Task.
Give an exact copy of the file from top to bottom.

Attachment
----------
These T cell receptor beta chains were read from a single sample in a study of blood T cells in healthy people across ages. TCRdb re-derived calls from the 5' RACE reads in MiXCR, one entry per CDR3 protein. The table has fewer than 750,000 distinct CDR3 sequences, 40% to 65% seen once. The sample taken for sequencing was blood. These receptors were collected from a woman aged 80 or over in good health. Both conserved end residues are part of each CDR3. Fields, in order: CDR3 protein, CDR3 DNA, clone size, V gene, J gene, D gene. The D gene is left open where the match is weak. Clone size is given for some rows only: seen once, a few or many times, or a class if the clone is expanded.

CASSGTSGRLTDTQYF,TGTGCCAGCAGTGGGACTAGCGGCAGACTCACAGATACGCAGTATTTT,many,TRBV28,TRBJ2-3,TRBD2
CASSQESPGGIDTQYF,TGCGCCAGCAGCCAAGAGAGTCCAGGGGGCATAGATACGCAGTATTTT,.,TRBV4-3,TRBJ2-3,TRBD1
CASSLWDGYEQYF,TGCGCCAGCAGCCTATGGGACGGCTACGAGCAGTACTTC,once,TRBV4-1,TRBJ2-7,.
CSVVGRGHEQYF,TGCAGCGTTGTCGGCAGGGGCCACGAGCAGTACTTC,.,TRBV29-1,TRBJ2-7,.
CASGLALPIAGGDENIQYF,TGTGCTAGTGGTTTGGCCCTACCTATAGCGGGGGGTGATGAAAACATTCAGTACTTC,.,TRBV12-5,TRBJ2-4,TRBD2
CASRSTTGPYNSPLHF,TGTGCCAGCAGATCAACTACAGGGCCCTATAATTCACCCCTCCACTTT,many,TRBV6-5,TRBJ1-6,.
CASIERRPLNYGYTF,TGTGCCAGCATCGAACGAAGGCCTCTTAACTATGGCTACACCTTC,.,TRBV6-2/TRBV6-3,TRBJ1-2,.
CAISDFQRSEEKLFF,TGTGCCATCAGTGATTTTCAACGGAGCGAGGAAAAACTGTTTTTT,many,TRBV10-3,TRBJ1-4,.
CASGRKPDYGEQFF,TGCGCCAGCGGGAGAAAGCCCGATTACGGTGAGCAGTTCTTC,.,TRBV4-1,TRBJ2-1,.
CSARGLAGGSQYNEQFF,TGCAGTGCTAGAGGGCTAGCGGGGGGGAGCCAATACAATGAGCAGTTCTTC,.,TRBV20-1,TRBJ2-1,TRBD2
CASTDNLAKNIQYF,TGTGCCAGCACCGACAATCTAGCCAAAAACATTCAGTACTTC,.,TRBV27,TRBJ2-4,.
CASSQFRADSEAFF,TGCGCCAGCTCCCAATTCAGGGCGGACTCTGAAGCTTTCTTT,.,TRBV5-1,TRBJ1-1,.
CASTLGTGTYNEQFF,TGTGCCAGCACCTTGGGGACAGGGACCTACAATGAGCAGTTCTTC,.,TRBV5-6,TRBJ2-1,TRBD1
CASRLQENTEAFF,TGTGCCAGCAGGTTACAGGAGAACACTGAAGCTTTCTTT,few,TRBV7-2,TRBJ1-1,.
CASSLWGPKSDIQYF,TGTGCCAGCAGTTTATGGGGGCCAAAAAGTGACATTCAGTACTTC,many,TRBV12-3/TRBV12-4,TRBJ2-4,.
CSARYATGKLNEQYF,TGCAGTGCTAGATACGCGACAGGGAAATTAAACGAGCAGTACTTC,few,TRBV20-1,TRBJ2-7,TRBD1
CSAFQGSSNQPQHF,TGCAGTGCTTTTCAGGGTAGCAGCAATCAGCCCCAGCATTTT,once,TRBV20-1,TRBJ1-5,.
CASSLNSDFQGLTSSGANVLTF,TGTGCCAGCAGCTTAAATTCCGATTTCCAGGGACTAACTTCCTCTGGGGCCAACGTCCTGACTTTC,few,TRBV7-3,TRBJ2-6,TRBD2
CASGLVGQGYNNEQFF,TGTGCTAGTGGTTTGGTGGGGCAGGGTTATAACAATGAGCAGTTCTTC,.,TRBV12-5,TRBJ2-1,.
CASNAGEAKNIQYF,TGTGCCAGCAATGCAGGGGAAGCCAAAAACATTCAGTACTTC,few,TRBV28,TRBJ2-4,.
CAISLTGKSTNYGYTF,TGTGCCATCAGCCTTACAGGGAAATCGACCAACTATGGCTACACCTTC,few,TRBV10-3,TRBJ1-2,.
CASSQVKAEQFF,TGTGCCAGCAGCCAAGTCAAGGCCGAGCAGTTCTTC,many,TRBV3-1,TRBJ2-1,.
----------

These T cell receptor beta chains were read from a single sample in a study of blood T cells in healthy people across ages. TCRdb re-derived calls from the 5' RACE reads in MiXCR, one entry per CDR3 protein. The table has fewer than 750,000 distinct CDR3 sequences, 40% to 65% seen once. The sample taken for sequencing was blood. These receptors were collected from a woman aged 80 or over in good health. Both conserved end residues are part of each CDR3. Fields, in order: CDR3 protein, CDR3 DNA, clone size, V gene, J gene, D gene. The D gene is left open where the match is weak. Clone size is given for some rows only: seen once, a few or many times, or a class if the clone is expanded.

CASSGTSGRLTDTQYF,TGTGCCAGCAGTGGGACTAGCGGCAGACTCACAGATACGCAGTATTTT,many,TRBV28,TRBJ2-3,TRBD2
CASSQESPGGIDTQYF,TGCGCCAGCAGCCAAGAGAGTCCAGGGGGCATAGATACGCAGTATTTT,.,TRBV4-3,TRBJ2-3,TRBD1
CASSLWDGYEQYF,TGCGCCAGCAGCCTATGGGACGGCTACGAGCAGTACTTC,once,TRBV4-1,TRBJ2-7,.
CSVVGRGHEQYF,TGCAGCGTTGTCGGCAGGGGCCACGAGCAGTACTTC,.,TRBV29-1,TRBJ2-7,.
CASGLALPIAGGDENIQYF,TGTGCTAGTGGTTTGGCCCTACCTATAGCGGGGGGTGATGAAAACATTCAGTACTTC,.,TRBV12-5,TRBJ2-4,TRBD2
CASRSTTGPYNSPLHF,TGTGCCAGCAGATCAACTACAGGGCCCTATAATTCACCCCTCCACTTT,many,TRBV6-5,TRBJ1-6,.
CASIERRPLNYGYTF,TGTGCCAGCATCGAACGAAGGCCTCTTAACTATGGCTACACCTTC,.,TRBV6-2/TRBV6-3,TRBJ1-2,.
CAISDFQRSEEKLFF,TGTGCCATCAGTGATTTTCAACGGAGCGAGGAAAAACTGTTTTTT,many,TRBV10-3,TRBJ1-4,.
CASGRKPDYGEQFF,TGCGCCAGCGGGAGAAAGCCCGATTACGGTGAGCAGTTCTTC,.,TRBV4-1,TRBJ2-1,.
CSARGLAGGSQYNEQFF,TGCAGTGCTAGAGGGCTAGCGGGGGGGAGCCAATACAATGAGCAGTTCTTC,.,TRBV20-1,TRBJ2-1,TRBD2
CASTDNLAKNIQYF,TGTGCCAGCACCGACAATCTAGCCAAAAACATTCAGTACTTC,.,TRBV27,TRBJ2-4,.
CASSQFRADSEAFF,TGCGCCAGCTCCCAATTCAGGGCGGACTCTGAAGCTTTCTTT,.,TRBV5-1,TRBJ1-1,.
CASTLGTGTYNEQFF,TGTGCCAGCACCTTGGGGACAGGGACCTACAATGAGCAGTTCTTC,.,TRBV5-6,TRBJ2-1,TRBD1
CASRLQENTEAFF,TGTGCCAGCAGGTTACAGGAGAACACTGAAGCTTTCTTT,few,TRBV7-2,TRBJ1-1,.
CASSLWGPKSDIQYF,TGTGCCAGCAGTTTATGGGGGCCAAAAAGTGACATTCAGTACTTC,many,TRBV12-3/TRBV12-4,TRBJ2-4,.
CSARYATGKLNEQYF,TGCAGTGCTAGATACGCGACAGGGAAATTAAACGAGCAGTACTTC,few,TRBV20-1,TRBJ2-7,TRBD1
CSAFQGSSNQPQHF,TGCAGTGCTTTTCAGGGTAGCAGCAATCAGCCCCAGCATTTT,once,TRBV20-1,TRBJ1-5,.
CASSLNSDFQGLTSSGANVLTF,TGTGCCAGCAGCTTAAATTCCGATTTCCAGGGACTAACTTCCTCTGGGGCCAACGTCCTGACTTTC,few,TRBV7-3,TRBJ2-6,TRBD2
CASGLVGQGYNNEQFF,TGTGCTAGTGGTTTGGTGGGGCAGGGTTATAACAATGAGCAGTTCTTC,.,TRBV12-5,TRBJ2-1,.
CASNAGEAKNIQYF,TGTGCCAGCAATGCAGGGGAAGCCAAAAACATTCAGTACTTC,few,TRBV28,TRBJ2-4,.
CAISLTGKSTNYGYTF,TGTGCCATCAGCCTTACAGGGAAATCGACCAACTATGGCTACACCTTC,few,TRBV10-3,TRBJ1-2,.
CASSQVKAEQFF,TGTGCCAGCAGCCAAGTCAAGGCCGAGCAGTTCTTC,many,TRBV3-1,TRBJ2-1,.